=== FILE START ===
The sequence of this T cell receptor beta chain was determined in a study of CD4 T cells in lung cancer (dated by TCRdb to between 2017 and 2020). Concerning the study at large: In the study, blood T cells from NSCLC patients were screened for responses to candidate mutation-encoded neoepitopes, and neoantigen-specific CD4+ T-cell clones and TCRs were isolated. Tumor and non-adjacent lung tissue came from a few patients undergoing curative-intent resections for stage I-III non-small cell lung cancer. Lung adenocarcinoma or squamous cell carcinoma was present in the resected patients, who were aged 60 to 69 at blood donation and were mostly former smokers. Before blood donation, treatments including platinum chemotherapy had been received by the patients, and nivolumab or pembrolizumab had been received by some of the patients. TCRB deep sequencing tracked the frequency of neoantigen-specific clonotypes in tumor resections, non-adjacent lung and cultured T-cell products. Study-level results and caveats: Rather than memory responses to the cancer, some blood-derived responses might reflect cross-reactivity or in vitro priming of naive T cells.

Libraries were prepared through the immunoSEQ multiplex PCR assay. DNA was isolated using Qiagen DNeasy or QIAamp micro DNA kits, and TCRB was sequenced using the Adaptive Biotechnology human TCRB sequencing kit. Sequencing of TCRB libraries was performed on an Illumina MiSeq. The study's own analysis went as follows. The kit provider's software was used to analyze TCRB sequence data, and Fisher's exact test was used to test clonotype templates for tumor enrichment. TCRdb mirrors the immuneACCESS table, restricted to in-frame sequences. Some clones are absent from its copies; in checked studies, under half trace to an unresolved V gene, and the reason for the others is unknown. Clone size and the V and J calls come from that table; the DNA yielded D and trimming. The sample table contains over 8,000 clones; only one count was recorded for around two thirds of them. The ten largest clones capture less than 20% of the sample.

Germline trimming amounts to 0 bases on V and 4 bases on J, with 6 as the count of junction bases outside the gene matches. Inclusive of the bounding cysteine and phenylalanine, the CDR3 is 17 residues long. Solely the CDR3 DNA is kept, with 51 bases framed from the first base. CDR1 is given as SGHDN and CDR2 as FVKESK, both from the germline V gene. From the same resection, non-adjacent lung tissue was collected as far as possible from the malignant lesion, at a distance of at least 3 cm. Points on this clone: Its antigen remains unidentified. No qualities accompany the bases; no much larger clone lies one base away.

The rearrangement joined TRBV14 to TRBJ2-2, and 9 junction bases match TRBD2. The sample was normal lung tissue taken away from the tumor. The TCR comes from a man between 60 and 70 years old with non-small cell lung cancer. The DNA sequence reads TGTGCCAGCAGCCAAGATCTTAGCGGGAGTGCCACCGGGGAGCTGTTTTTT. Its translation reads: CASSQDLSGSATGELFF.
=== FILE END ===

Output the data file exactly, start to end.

The sequence of this T cell receptor beta chain was determined in a study of CD4 T cells in lung cancer (dated by TCRdb to between 2017 and 2020). Concerning the study at large: In the study, blood T cells from NSCLC patients were screened for responses to candidate mutation-encoded neoepitopes, and neoantigen-specific CD4+ T-cell clones and TCRs were isolated. Tumor and non-adjacent lung tissue came from a few patients undergoing curative-intent resections for stage I-III non-small cell lung cancer. Lung adenocarcinoma or squamous cell carcinoma was present in the resected patients, who were aged 60 to 69 at blood donation and were mostly former smokers. Before blood donation, treatments including platinum chemotherapy had been received by the patients, and nivolumab or pembrolizumab had been received by some of the patients. TCRB deep sequencing tracked the frequency of neoantigen-specific clonotypes in tumor resections, non-adjacent lung and cultured T-cell products. Study-level results and caveats: Rather than memory responses to the cancer, some blood-derived responses might reflect cross-reactivity or in vitro priming of naive T cells.

Libraries were prepared through the immunoSEQ multiplex PCR assay. DNA was isolated using Qiagen DNeasy or QIAamp micro DNA kits, and TCRB was sequenced using the Adaptive Biotechnology human TCRB sequencing kit. Sequencing of TCRB libraries was performed on an Illumina MiSeq. The study's own analysis went as follows. The kit provider's software was used to analyze TCRB sequence data, and Fisher's exact test was used to test clonotype templates for tumor enrichment. TCRdb mirrors the immuneACCESS table, restricted to in-frame sequences. Some clones are absent from its copies; in checked studies, under half trace to an unresolved V gene, and the reason for the others is unknown. Clone size and the V and J calls come from that table; the DNA yielded D and trimming. The sample table contains over 8,000 clones; only one count was recorded for around two thirds of them. The ten largest clones capture less than 20% of the sample.

Germline trimming amounts to 0 bases on V and 4 bases on J, with 6 as the count of junction bases outside the gene matches. Inclusive of the bounding cysteine and phenylalanine, the CDR3 is 17 residues long. Solely the CDR3 DNA is kept, with 51 bases framed from the first base. CDR1 is given as SGHDN and CDR2 as FVKESK, both from the germline V gene. From the same resection, non-adjacent lung tissue was collected as far as possible from the malignant lesion, at a distance of at least 3 cm. Points on this clone: Its antigen remains unidentified. No qualities accompany the bases; no much larger clone lies one base away.

The rearrangement joined TRBV14 to TRBJ2-2, and 9 junction bases match TRBD2. The sample was normal lung tissue taken away from the tumor. The TCR comes from a man between 60 and 70 years old with non-small cell lung cancer. The DNA sequence reads TGTGCCAGCAGCCAAGATCTTAGCGGGAGTGCCACCGGGGAGCTGTTTTTT. Its translation reads: CASSQDLSGSATGELFF.